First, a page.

We're inviting some serious energy into this meal, most notably with the planetary influences of Venus and Mars, fantastic for all things love and passion, and the Moon, which is wonderful for that dreamy, floating-on-air feel you want to foster with your partner. Add the elements of water, all about emotion and expression, and fire for that creative and passionate vibe, and you're stirring up quite the beautiful magic into your food that, when you focus on growing that seed of love and romance as you cook, will make a for a pretty glorious night. This is a show-stopper of a dish, though; even if you weren't a kitchen witch, it would be an impressive thing to whip up in your own kitchen for a date.


Beef Bourguignon


Prep time: 45 minutes

Cook time: 5-6 hours

Makes 5-6 servings


Ingredients:

  • 4lbs beef pot roast (underblade)

  • 8oz thick cut bacon, sliced

  • 4 big carrots, diced

  • 1 large onion, diced

  • 1 bag small boiler onions

  • 10oz mushrooms, sliced

  • 4-5 cloves garlic, minced

  • 750ml Pinot Noir

  • 1/2 stick of unsalted butter

  • 3 cups beef/chicken stock

  • 3/4 cup flour

  • 1/3rd can tomato sauce (or 3 Tbsp tomato paste)

  • 1 Tbsp dried thyme

  • 3 bay leaves

  • Salt & pepper to taste


(Optional) Mashed Potato Side

  • 4 russet potatoes, peeled & diced

  • 1 1/2 Tbsp honey

  • 1/2 Tbsp thyme

  • 1/2 tsp nutmeg

  • 1/2 stick of unsalted butter

  • 1/3 cup Greek yogurt

  • Salt & pepper to taste


Directions:

  1.  Fry your bacon until all the fat has rendered and the bits are crispy, then remove bacon and set aside.

  2.  Trim fat from beef and cut into chunks, then season with salt and pepper and dredge in flour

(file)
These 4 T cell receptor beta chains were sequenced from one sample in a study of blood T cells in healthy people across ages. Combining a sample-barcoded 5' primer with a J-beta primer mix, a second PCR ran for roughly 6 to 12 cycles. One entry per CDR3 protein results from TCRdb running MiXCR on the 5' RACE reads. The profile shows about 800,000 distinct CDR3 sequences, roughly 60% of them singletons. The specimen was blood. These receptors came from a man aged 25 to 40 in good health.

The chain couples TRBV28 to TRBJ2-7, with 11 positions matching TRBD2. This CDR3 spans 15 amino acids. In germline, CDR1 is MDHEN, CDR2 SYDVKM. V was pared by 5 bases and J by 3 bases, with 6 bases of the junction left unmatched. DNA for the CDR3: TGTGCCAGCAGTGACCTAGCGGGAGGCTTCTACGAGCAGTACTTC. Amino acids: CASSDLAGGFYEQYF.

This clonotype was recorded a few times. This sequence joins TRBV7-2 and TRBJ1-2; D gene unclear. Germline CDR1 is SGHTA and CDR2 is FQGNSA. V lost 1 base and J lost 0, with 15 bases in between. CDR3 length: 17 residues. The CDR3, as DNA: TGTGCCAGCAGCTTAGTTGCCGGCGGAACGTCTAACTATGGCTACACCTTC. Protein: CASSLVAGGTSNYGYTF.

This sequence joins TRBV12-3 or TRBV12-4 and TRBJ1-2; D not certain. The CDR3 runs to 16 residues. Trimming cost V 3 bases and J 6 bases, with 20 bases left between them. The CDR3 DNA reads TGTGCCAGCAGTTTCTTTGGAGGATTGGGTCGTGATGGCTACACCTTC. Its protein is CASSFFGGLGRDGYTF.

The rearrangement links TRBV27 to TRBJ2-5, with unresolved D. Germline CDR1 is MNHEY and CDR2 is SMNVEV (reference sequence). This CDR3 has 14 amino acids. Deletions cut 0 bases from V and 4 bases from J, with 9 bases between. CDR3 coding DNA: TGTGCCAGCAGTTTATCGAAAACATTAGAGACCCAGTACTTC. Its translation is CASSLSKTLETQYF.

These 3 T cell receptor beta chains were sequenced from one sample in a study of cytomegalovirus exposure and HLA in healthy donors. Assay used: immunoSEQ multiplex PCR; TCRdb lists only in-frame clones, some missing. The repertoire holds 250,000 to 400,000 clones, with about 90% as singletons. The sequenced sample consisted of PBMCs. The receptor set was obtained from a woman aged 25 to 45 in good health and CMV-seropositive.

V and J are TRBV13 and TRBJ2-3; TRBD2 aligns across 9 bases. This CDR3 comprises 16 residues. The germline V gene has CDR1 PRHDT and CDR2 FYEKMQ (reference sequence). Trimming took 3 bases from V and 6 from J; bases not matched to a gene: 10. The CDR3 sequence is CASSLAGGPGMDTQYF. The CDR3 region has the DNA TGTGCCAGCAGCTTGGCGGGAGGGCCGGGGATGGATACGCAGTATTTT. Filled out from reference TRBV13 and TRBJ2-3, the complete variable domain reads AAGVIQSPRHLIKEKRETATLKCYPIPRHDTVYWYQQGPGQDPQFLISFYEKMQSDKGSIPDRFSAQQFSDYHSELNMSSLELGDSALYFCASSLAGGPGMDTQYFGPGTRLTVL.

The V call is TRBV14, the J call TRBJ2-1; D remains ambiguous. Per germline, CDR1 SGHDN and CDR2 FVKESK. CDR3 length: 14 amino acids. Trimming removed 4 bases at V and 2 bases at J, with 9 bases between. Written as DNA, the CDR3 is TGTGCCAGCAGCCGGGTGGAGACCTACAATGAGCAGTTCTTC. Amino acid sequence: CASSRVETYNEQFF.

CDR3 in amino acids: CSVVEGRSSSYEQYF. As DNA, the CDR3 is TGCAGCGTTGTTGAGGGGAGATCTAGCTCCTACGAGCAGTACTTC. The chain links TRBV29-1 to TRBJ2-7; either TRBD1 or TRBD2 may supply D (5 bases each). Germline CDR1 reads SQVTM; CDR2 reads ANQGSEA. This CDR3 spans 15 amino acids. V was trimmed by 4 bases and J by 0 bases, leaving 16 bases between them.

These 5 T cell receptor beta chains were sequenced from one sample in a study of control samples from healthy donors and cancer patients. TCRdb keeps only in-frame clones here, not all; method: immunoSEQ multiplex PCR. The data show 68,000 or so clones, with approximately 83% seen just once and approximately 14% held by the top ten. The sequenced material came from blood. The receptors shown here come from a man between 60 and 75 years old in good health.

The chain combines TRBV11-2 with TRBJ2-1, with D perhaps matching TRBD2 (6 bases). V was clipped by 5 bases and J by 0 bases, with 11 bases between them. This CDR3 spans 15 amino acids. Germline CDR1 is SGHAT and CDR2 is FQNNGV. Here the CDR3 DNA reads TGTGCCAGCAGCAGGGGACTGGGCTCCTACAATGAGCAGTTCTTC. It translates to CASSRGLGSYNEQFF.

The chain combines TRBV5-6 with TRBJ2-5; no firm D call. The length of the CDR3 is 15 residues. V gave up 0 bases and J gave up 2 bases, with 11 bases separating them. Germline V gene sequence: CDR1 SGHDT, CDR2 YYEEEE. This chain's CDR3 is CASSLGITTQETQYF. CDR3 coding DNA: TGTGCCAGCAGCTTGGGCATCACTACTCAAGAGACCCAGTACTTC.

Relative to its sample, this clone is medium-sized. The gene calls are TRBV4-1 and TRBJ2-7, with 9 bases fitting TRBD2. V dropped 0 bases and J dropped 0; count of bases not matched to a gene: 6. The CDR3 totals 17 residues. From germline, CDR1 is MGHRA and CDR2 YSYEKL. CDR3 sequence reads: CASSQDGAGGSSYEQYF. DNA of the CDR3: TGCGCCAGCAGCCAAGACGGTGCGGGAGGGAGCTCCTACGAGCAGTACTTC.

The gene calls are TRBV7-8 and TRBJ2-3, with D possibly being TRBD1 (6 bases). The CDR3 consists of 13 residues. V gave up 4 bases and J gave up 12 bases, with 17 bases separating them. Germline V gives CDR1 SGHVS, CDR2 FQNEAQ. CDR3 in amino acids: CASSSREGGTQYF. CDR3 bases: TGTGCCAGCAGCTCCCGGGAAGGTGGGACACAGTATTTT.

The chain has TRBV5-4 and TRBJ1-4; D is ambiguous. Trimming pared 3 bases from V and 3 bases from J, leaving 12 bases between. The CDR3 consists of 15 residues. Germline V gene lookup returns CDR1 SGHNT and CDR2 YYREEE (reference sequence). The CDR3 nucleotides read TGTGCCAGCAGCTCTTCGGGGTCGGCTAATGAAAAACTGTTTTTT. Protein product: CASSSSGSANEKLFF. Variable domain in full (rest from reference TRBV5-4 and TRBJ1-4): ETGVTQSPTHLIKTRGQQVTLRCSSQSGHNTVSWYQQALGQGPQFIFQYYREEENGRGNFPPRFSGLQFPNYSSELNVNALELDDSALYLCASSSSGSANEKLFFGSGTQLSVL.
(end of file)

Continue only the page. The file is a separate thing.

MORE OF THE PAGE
3.  Fry in bacon fat in batches until all pieces have a crust on each side, but aren’t fully cooked through

  4.  Fry onion in remaining fat (add oil if needed to prevent burning)

  5.  When onions are done, add garlic, then carrots and tomato, frying for 5-10min

  6.  Deglaze with wine, scraping everything off the bottom, and then add stock, thyme, bay leaves, & beef with all its juice & bring to a simmer

  7.  Preheat oven to 350 F

  8.  Let simmer in oven for 2 1/2 - 3 hours, then remove bay leaves, let cool, and put in the fridge to deepen the flavor overnight.

  9.  Let the pot warm up at least one hour before returning to the heat the next day to warm up. Meat should fall apart.

  10.  Peel your onions (easier to do if you boil them first), then fry in a pan until browned on each side. Add to beef.

  11.  Cook mushrooms until water releases, then add butter, salt, pepper, & thyme

  12.  Add to pot, mix, and serve with mashed potato, rice, or fresh bread.


Don't let the cook time fool you; a good half of that is just waiting around for it to do its thing in the oven, which gives you plenty of time to do things like clean the kitchen and relax while you wait. This dish is a lot of work, but for a meal that you'd otherwise only ever see in some super fancy restaurants, it's worth the effort. We ate up the whole thing over a good few days, and it's rich and savory enough to absolutely knock you flat, so enjoy it! ♥

 

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Christian Witch, Sara Raztresen, Slovenian, Fantasy, The Glass Witch, Writer, Spiritual, Christianity, Kitchen Witch, Kitchen Witchery, Witchcraft

Sara Raztresen is a Slovene-American writer, screenwriter, and Christian witch. Her fantasy works draw heavily on the wisdom she gathers from her own personal and spiritual experience, and her spiritual practice borrows much of the whimsy and wonder that modern society has relegated to fairy-and-folktale. Her goal is to help people regain their spiritual footing and discover God through a new (yet old) lens of mysticism.


Follow Sara on Tiktok, Instagram, Twitter, and Youtube, and explore her fiction writing here.